During March 2021 the Ever Given became the most notorious ship in the world and highlighted the lack of preparedness by the Suez Canal authorities. For a couple of weeks everyone appeared to be a maritime recovery expert with opinions on the best method to move the boat. A new Twitter account called ‘Guy With The Digger At Suez Canal” already has over 65 000 followers.
The majority of the press reports and media attention were around the cost of delay with estimates of up to $1 billion and our reliance on global supply chains, however there are many other aspects that were not as widely reported:
On a normal day 50 container ships transit through the Suez Canal that is home to nearly 12% of all ship borne trade. It has been about 70 years since shipping containers started being used revolutionizing global trade and in addition container ship capacity has increased dramatically over the last few decades. The continued use of container ships has lowered prices and vastly expanded availability of goods, yet has also shown us how vulnerable our canals are.
While the International Maritime Organisation (IMO) and the Suez Canal Authority (SCA) have started their investigations into the cause of the grounding, Evergreen have stated the ship “was suspected of being hit by a sudden strong wind, causing the hull to deviate from the waterway and accidentally hit the bottom”.
Evergreen Marine Corporation, a Taiwanese transportation and shipping company currently leasing the Ever Given has a substantial and detailed accident prevention program. Emergency response drills are performed for 17 different scenarios with monthly to annual frequencies, yet the grounding happened and caused absolute chaos.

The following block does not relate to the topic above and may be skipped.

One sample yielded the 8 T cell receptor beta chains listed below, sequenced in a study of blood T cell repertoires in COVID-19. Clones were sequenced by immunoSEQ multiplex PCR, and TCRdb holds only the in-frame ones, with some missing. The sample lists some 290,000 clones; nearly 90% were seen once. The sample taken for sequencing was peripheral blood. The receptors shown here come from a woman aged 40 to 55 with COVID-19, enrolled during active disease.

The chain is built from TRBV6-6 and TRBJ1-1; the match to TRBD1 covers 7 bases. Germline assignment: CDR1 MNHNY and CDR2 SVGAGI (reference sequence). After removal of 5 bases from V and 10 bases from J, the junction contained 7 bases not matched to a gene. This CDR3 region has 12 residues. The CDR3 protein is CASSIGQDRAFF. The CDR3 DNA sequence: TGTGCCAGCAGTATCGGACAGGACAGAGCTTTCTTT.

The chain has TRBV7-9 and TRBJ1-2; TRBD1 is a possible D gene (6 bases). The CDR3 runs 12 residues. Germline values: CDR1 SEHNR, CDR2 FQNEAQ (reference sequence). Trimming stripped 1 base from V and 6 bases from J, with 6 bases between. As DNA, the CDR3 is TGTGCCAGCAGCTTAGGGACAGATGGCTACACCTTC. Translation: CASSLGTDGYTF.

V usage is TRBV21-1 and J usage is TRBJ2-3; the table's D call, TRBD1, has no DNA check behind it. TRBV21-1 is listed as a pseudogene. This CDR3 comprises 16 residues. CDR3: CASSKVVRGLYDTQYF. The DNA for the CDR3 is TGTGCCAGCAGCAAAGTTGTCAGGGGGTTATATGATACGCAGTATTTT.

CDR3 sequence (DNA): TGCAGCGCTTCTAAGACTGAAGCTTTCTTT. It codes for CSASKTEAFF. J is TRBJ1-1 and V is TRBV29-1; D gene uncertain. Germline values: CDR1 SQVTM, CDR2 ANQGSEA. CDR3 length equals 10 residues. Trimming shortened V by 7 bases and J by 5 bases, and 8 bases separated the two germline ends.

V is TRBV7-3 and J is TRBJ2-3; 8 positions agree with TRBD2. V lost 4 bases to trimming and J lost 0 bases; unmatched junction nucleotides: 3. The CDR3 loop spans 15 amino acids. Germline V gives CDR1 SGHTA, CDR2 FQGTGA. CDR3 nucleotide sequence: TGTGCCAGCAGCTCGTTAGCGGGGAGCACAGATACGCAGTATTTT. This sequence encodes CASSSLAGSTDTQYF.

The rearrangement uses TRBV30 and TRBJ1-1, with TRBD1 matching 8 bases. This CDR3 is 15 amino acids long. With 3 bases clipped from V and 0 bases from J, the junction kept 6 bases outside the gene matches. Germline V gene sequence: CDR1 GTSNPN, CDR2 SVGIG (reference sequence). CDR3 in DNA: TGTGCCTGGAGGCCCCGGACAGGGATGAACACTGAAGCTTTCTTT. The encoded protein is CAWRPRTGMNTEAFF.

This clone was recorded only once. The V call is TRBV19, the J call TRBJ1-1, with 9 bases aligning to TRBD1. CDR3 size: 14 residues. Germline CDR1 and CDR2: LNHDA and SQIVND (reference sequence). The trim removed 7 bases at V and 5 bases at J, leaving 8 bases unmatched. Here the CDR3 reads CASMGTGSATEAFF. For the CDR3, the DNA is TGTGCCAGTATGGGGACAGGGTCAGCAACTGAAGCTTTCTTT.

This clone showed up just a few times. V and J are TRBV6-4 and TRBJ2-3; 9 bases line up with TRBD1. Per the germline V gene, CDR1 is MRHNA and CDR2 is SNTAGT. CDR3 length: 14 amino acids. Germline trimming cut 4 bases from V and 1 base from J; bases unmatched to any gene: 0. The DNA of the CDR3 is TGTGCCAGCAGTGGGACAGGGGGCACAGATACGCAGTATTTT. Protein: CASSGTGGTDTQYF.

International air transport has received the lion’s share of attention over the last two decades since the 911 attacks and the two main canals, Panama and Suez have not received much attention at all. While the Ever Given blockage appears to be an accident, military strategists must be thinking a bit more about this type of event being inflicted on purpose in the future. Terrorist activities such as cyber-attacks on ship’s computer systems, bribing or threatening of a crew or missile attacks on trapped ships could all be effectively used for military or political gain.
We are all reliant on and affected by international shipping therefore cooperation is required to address these choke points. The navies of a number of nations have been cooperating for many years in combatting piracy and this needs to be extended to the major canals and waterways of the world.
Author – Warrick Asher, April 2021.